This will allow you to pick up nuances unavailable via text-based communication, and will allow you to ask clarifying questions to ensure you understand the message correctly. I am not saying this will make the conflict go away, but it can at least help you engage in it in a more constructive manner.
It would be great to hear if others here on the ADRHub have come up with strategies they use themselves, or share with their clients to help stop the cycle of conflict created by the communication tools we use today. Feel free to leave your strategies or comments in the discussion forum below.



Bryan Hanson

Assistant Director

Bryan Hanson, the Assistant Director of the Werner Institute received his Master of Arts degree in Organizational Psychology from John F. Kennedy University, his graduate certificate in Organizational Conflict Management from John F. Kennedy University and his Bachelor of Science degree in Speech Communications from Minnesota State University - Mankato.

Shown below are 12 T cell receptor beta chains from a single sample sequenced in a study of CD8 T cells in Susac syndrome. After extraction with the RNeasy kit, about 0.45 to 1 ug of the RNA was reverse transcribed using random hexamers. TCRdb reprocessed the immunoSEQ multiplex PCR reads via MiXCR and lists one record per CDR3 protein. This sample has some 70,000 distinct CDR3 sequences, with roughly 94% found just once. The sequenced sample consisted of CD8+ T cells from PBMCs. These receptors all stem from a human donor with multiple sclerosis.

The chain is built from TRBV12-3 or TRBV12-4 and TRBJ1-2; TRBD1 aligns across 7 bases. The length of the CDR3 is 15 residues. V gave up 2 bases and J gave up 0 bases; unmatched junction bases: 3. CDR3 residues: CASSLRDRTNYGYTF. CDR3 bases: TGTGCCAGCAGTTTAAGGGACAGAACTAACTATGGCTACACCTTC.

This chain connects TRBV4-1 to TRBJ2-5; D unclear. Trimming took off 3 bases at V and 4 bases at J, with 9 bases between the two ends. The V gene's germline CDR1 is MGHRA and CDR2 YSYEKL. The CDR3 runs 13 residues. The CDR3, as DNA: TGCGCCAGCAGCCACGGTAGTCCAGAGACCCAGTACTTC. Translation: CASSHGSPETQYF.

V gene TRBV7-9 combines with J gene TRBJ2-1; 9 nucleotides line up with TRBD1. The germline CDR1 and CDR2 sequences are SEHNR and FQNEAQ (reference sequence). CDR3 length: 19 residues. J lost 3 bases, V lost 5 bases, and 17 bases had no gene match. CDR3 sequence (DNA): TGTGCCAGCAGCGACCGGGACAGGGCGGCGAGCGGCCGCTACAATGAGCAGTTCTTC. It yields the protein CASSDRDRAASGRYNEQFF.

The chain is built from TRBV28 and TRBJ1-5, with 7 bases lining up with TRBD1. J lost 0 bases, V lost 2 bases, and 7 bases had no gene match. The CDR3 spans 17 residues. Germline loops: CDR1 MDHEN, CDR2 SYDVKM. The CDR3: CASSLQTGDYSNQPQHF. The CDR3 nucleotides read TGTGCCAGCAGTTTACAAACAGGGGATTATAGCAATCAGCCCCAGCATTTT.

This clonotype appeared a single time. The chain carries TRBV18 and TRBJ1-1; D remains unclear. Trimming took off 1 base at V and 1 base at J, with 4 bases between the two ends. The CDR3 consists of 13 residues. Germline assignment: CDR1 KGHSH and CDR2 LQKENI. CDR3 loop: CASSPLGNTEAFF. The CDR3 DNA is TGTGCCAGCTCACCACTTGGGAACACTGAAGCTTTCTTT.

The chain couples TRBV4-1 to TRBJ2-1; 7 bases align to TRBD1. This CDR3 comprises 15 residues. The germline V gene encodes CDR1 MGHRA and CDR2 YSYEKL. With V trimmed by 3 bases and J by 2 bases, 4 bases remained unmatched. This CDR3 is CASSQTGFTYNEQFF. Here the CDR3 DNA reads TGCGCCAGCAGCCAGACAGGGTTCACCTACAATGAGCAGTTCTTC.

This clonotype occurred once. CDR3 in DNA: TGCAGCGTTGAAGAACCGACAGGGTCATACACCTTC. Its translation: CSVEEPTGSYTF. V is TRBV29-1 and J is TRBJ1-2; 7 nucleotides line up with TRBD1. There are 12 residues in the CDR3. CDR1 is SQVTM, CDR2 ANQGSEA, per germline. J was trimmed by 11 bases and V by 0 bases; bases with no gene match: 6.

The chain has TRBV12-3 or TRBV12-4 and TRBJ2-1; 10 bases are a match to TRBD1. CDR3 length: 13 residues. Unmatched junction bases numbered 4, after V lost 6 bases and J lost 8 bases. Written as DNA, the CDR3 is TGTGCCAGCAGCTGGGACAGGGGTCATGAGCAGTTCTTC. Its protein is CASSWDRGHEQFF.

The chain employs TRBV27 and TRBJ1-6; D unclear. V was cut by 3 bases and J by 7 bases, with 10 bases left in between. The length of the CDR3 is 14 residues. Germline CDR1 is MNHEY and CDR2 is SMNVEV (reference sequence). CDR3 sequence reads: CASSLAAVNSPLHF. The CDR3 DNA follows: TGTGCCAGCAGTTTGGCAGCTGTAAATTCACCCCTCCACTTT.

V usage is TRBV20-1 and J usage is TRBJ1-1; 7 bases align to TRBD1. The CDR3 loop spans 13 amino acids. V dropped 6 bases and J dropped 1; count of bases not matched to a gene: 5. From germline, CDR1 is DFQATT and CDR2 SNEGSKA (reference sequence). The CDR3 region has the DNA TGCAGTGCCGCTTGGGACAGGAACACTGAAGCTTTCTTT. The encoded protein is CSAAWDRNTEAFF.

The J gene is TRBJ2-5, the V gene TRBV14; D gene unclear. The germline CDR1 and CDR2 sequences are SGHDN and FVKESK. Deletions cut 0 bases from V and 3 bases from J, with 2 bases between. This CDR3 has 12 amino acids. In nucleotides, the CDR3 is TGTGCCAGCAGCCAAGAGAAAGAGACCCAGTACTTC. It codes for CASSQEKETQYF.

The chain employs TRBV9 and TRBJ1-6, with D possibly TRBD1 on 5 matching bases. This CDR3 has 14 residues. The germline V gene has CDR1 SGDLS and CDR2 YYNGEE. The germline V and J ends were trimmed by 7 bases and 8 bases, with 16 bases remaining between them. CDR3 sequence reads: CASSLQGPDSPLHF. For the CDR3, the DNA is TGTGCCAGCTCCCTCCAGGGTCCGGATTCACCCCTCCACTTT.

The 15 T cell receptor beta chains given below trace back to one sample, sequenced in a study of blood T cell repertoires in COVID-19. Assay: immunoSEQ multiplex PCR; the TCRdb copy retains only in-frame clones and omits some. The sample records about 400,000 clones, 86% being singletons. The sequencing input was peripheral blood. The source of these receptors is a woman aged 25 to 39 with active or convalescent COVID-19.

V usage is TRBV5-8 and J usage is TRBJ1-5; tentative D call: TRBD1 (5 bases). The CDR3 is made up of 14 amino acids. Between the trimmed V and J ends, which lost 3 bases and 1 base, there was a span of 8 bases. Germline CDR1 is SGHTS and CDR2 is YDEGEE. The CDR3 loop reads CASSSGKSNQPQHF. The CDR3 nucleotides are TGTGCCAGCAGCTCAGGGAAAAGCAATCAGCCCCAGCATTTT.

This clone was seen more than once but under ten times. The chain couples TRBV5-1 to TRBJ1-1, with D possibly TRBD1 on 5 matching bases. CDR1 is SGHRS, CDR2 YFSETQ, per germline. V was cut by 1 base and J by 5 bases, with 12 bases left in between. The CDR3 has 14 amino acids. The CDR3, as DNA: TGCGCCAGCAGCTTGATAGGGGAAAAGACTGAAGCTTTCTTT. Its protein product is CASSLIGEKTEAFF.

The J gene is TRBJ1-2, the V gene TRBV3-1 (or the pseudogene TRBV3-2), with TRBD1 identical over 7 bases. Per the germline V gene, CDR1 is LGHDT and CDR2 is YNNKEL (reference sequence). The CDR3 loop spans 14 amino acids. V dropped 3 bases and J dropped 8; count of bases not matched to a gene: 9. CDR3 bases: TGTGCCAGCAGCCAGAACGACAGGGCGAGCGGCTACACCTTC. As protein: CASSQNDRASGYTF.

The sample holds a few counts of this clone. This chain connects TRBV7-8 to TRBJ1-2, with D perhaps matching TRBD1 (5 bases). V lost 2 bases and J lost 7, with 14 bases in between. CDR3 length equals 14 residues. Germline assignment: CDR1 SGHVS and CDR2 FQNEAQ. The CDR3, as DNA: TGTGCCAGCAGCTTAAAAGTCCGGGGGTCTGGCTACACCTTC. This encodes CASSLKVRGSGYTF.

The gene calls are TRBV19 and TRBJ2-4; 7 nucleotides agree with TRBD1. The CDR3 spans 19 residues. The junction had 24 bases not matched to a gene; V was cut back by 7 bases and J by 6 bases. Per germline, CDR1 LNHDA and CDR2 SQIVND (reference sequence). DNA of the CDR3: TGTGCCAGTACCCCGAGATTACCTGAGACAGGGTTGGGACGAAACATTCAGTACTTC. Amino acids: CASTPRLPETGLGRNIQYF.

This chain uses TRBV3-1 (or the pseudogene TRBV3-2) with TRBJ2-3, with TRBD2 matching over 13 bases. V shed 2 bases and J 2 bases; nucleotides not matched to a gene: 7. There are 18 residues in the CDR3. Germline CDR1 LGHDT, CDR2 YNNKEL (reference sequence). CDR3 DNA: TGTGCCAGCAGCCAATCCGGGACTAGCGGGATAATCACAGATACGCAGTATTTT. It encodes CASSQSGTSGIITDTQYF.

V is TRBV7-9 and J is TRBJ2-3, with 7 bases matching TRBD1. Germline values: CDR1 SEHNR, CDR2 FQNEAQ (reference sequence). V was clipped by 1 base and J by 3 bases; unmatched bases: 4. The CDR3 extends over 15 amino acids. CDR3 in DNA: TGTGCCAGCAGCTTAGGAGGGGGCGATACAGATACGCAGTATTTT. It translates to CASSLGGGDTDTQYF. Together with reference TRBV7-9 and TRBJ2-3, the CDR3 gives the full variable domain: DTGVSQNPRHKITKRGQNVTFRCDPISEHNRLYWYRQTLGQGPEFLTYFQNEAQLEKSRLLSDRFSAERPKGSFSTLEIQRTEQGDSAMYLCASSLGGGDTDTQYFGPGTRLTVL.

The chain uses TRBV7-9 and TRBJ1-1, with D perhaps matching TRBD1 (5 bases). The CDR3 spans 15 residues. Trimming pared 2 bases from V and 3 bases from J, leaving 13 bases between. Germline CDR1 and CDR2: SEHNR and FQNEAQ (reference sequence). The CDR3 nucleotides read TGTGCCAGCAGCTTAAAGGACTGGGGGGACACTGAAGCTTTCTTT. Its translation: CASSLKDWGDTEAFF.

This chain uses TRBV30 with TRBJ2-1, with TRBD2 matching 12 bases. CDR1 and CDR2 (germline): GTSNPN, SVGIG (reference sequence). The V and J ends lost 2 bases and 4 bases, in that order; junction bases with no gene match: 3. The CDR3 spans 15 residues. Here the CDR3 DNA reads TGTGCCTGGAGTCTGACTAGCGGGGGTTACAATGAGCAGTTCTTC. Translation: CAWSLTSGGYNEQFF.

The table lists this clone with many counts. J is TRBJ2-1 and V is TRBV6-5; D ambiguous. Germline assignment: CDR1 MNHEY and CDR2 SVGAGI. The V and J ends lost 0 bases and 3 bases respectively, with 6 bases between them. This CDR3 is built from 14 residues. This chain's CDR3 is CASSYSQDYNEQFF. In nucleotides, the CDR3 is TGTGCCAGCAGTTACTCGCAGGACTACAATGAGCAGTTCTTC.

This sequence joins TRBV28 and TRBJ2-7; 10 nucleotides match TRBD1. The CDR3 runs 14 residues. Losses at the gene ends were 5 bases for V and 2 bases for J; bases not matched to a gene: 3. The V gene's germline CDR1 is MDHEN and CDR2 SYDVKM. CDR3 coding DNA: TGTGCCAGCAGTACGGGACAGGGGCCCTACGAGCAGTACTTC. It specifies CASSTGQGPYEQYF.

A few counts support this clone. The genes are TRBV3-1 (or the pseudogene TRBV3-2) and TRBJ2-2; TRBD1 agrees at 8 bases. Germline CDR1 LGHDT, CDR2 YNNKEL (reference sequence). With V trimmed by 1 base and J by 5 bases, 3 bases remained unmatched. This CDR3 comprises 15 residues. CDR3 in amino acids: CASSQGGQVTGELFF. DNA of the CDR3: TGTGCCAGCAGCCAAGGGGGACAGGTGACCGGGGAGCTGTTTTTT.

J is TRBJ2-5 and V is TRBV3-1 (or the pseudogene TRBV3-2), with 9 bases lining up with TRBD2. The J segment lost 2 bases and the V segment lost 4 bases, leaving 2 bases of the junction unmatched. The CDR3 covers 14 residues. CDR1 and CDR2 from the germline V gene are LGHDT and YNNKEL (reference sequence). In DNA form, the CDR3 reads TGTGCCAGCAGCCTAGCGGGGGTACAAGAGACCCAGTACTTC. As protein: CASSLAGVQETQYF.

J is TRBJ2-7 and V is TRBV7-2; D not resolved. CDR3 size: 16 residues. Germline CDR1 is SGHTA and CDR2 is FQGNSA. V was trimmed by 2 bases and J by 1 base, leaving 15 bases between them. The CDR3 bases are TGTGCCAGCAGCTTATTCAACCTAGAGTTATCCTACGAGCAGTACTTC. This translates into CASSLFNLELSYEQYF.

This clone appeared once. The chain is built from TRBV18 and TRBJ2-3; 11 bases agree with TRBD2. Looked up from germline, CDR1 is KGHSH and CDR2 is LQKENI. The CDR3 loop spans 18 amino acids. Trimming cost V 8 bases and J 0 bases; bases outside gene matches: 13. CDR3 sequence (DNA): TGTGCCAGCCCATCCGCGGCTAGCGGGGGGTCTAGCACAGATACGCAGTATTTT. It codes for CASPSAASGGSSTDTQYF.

Bryan is a practicing mediator with well over a hundred hours of training in various mediation contexts. He is an approved Parenting Act mediator and Specialized ADR mediator by the state of Nebraska. Bryan provides many workshops regarding conflict engagement skill development for various organizational contexts. Bryan also is an experienced facilitator and has provided his services to assist organizations with visioning processes, the development of strategic plans, and other collaborative processes that necessitate the voice of multiple stakeholders.

Bryan serves as the President of the Board for the Nebraska Mediation Association ( and has since its creation in 2010. Bryan assisted with the development of and continues to manage the conflict resolution web resource He also contributes to the Creighton community with his involvement on the Distance Education Review Committee and by providing guest lectures regarding conflict engagement for a variety of programs. Prior to joining the Werner Institute, Bryan resided in the San Francisco Bay Area where he devoted his time to mediating, facilitating dialogue and providing training in conflict resolution.

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Comment by Noam Ebner on May 14, 2012 at 7:30am